Groups Argue Gigi Sohn’s FCC Nomination Is an Abortion-Rights Issue

FCC nominee Gigi Sohn
Democratic FCC nominee Gigi Sohn (Image credit: ill Clark/CQ-Roll Call, Inc via Getty Images)

Progressive groups are using the hot-button issue of abortion rights to push for the confirmation of FCC nominee Gigi Sohn, who has had three nomination hearings in the Senate, two separate nominations from President Joe Biden and a vote in the Senate Commerce Committee, but whose nomination has yet to make it out of that committee to a Senate floor vote.

On its face, the abortion connection would appear to be a stretch, but the nexus is online access to abortion information and network-neutrality rules eliminated by the previous Republican chairman and expected to be restored by a Democratic Federal Communications Commission majority.

Last month, almost four dozen groups, including some reproductive-rights groups, wrote Senate leaders saying that installing a fifth commissioner and third Democrat on the five-member FCC was necessary for it to help protect “the safety and rights of people seeking, providing and facilitating abortion care.”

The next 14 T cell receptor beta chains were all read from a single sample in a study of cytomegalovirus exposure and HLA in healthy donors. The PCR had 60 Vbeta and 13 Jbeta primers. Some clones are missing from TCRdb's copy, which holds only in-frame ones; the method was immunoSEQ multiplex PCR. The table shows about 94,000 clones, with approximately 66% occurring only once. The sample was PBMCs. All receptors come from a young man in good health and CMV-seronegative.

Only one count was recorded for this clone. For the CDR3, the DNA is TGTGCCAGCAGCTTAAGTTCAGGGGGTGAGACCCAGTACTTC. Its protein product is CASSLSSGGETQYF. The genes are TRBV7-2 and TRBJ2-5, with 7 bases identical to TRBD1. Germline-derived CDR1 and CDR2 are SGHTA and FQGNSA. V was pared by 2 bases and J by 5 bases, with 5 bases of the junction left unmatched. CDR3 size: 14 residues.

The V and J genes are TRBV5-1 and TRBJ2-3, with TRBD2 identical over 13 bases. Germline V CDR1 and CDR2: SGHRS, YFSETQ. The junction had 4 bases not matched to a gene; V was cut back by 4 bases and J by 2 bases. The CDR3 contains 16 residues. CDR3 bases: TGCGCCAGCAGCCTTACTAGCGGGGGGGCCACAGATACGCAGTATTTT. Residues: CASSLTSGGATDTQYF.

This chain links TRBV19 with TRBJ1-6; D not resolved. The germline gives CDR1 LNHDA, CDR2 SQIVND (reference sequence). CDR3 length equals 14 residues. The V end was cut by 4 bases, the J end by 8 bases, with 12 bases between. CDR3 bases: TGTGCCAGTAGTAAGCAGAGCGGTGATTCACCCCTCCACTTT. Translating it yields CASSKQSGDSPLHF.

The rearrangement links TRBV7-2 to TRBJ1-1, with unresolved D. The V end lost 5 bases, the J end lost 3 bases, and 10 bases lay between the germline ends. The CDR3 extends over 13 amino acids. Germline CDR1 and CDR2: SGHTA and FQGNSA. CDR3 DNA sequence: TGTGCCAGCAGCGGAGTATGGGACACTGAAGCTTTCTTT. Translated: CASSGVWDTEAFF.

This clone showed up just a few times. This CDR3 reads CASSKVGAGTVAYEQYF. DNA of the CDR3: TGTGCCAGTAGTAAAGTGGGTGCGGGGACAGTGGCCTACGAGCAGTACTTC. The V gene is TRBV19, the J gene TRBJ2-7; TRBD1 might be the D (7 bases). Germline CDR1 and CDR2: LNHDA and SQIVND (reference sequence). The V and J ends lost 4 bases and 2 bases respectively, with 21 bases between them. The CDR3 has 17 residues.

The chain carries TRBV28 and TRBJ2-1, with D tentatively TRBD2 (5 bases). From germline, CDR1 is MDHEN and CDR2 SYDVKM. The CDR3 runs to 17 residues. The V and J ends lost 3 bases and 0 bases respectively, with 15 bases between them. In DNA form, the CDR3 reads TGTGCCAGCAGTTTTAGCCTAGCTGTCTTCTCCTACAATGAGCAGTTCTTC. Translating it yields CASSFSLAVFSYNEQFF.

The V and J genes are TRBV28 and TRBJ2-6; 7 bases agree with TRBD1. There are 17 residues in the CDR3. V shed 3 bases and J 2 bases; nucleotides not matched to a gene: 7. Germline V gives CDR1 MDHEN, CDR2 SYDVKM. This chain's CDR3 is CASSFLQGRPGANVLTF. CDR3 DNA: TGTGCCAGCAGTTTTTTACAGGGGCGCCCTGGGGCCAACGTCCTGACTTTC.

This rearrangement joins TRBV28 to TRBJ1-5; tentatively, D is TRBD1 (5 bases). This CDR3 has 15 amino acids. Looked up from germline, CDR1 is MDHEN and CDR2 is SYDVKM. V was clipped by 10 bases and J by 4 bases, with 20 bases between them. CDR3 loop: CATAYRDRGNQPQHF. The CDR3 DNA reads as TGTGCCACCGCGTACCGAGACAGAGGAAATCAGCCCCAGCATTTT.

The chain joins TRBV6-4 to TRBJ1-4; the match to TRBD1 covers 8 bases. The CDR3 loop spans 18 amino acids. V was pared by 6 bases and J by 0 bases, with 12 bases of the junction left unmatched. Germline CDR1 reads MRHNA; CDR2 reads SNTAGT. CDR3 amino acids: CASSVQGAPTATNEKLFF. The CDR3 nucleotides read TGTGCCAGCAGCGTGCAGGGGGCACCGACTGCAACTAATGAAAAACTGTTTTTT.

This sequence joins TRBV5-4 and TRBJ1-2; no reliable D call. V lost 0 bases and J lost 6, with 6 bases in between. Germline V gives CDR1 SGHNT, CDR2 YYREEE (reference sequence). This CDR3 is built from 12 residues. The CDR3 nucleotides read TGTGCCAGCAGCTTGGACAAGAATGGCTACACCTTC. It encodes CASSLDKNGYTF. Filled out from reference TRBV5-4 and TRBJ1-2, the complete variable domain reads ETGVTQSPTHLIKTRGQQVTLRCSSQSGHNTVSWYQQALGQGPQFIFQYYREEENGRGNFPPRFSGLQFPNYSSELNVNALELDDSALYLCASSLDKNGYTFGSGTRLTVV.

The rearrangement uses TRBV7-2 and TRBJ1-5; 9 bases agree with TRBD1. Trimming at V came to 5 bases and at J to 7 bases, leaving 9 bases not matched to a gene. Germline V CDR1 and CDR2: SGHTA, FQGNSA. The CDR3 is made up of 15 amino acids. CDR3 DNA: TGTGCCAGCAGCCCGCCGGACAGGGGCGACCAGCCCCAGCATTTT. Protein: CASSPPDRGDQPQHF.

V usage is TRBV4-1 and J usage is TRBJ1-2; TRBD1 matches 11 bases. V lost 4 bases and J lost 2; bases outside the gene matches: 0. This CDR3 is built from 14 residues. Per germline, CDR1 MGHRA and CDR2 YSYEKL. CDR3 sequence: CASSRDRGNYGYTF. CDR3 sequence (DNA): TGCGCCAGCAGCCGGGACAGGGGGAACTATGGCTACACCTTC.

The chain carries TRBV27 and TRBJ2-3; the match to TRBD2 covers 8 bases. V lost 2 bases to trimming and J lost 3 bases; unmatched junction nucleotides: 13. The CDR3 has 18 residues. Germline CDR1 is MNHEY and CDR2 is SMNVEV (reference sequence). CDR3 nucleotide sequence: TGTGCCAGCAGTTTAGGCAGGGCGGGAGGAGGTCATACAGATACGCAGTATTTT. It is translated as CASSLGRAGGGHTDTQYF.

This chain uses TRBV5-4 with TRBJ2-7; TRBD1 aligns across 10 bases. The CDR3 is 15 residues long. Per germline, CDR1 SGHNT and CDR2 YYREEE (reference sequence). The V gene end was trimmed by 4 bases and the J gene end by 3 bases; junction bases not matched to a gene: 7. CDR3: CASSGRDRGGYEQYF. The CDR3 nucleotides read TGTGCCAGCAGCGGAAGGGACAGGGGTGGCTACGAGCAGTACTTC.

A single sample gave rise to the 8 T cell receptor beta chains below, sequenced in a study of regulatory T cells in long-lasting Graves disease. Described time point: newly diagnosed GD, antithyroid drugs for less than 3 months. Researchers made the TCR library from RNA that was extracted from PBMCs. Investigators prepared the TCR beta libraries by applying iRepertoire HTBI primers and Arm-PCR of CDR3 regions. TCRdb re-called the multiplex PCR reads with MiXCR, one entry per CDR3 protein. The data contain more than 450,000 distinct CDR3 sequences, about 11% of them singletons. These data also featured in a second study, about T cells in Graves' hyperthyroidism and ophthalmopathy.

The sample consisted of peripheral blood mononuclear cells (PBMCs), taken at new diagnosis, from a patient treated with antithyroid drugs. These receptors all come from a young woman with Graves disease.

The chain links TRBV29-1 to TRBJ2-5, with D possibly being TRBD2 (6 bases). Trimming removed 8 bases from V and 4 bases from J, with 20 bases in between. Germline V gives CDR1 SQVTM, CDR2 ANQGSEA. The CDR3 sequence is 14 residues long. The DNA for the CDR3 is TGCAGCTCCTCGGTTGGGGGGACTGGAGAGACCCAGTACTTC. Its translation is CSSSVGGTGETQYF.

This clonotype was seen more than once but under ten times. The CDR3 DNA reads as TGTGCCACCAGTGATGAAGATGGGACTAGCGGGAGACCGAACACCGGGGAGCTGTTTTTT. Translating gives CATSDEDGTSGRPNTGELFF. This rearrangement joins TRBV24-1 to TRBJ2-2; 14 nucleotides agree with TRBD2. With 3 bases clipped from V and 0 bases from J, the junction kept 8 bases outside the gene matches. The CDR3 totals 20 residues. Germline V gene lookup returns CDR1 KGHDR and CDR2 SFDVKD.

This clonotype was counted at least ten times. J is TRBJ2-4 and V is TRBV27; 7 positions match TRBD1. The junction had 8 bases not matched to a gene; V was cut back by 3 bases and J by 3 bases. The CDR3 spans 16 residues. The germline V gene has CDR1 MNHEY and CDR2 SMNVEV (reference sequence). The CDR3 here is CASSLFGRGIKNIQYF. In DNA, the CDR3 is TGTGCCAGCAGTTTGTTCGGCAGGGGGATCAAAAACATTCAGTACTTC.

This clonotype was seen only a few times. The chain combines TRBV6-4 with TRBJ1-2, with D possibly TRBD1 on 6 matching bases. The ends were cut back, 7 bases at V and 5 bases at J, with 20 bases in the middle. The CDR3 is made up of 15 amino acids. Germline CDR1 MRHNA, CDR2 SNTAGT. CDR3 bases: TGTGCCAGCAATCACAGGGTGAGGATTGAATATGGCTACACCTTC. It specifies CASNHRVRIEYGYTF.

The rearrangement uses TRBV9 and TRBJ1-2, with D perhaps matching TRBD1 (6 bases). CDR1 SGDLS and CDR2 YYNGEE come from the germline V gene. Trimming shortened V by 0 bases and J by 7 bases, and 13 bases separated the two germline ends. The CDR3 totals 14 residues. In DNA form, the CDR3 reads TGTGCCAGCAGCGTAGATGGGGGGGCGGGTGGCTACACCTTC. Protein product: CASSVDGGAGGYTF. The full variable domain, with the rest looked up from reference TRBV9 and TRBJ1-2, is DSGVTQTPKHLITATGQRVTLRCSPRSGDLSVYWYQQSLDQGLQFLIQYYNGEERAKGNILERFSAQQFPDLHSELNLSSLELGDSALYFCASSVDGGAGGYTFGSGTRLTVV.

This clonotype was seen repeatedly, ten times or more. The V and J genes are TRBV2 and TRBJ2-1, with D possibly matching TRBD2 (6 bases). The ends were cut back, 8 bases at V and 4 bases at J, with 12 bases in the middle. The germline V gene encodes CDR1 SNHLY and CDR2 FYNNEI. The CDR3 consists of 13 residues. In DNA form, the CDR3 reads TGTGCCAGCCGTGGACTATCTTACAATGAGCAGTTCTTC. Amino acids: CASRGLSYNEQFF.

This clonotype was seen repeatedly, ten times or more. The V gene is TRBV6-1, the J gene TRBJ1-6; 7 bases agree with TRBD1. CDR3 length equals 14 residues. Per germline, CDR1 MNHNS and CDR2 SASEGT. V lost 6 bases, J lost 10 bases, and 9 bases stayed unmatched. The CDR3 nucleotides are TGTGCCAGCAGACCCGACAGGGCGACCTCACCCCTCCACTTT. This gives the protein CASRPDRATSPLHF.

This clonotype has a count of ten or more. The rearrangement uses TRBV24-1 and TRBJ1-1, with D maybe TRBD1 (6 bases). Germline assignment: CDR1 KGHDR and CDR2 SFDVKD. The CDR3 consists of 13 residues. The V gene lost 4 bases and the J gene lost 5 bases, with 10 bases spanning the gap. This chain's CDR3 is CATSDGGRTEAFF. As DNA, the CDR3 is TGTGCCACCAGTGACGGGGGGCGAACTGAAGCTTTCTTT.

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In the two years Sohn’s nomination has been stalled and the FCC has been at a 2-2 political tie, the groups said, “telecom giants and Big Tech have only scaled up their collection and retention of an astonishingly unnecessary amount of customer data, including the locations and search histories of individual people.”

That “mass surveilance,” they said, combined with a lack of constitutional privacy protections, is allowing for the “mass-scale tracking and criminalization of those seeking abortion healthcare.”

Given Sohn’s history of defending privacy rights, they argue, she would be in a position to help the FCC reduce the amount of personal data being collected and retained, while her absence — and more broadly the lack of a Democratic voting majority — has led to a data free-for-all.

Fight for the Future, one of the groups signing on to the letter, also pointed to a report this week (opens in new tab) about a proposed Texas law that would require ISPs to block websites with information on how to get an abortion.

FFTF says that restoring the net-neutrality rules would prevent such laws by not allowing ISPs to block websites “unless they contain content that’s federally illegal.” ■

John Eggerton

Contributing editor John Eggerton has been an editor and/or writer on media regulation, legislation and policy for over four decades, including covering the FCC, FTC, Congress, the major media trade associations, and the federal courts. In addition to Multichannel News and Broadcasting + Cable, his work has appeared in Radio World, TV Technology, TV Fax, This Week in Consumer Electronics, Variety and the Encyclopedia Britannica.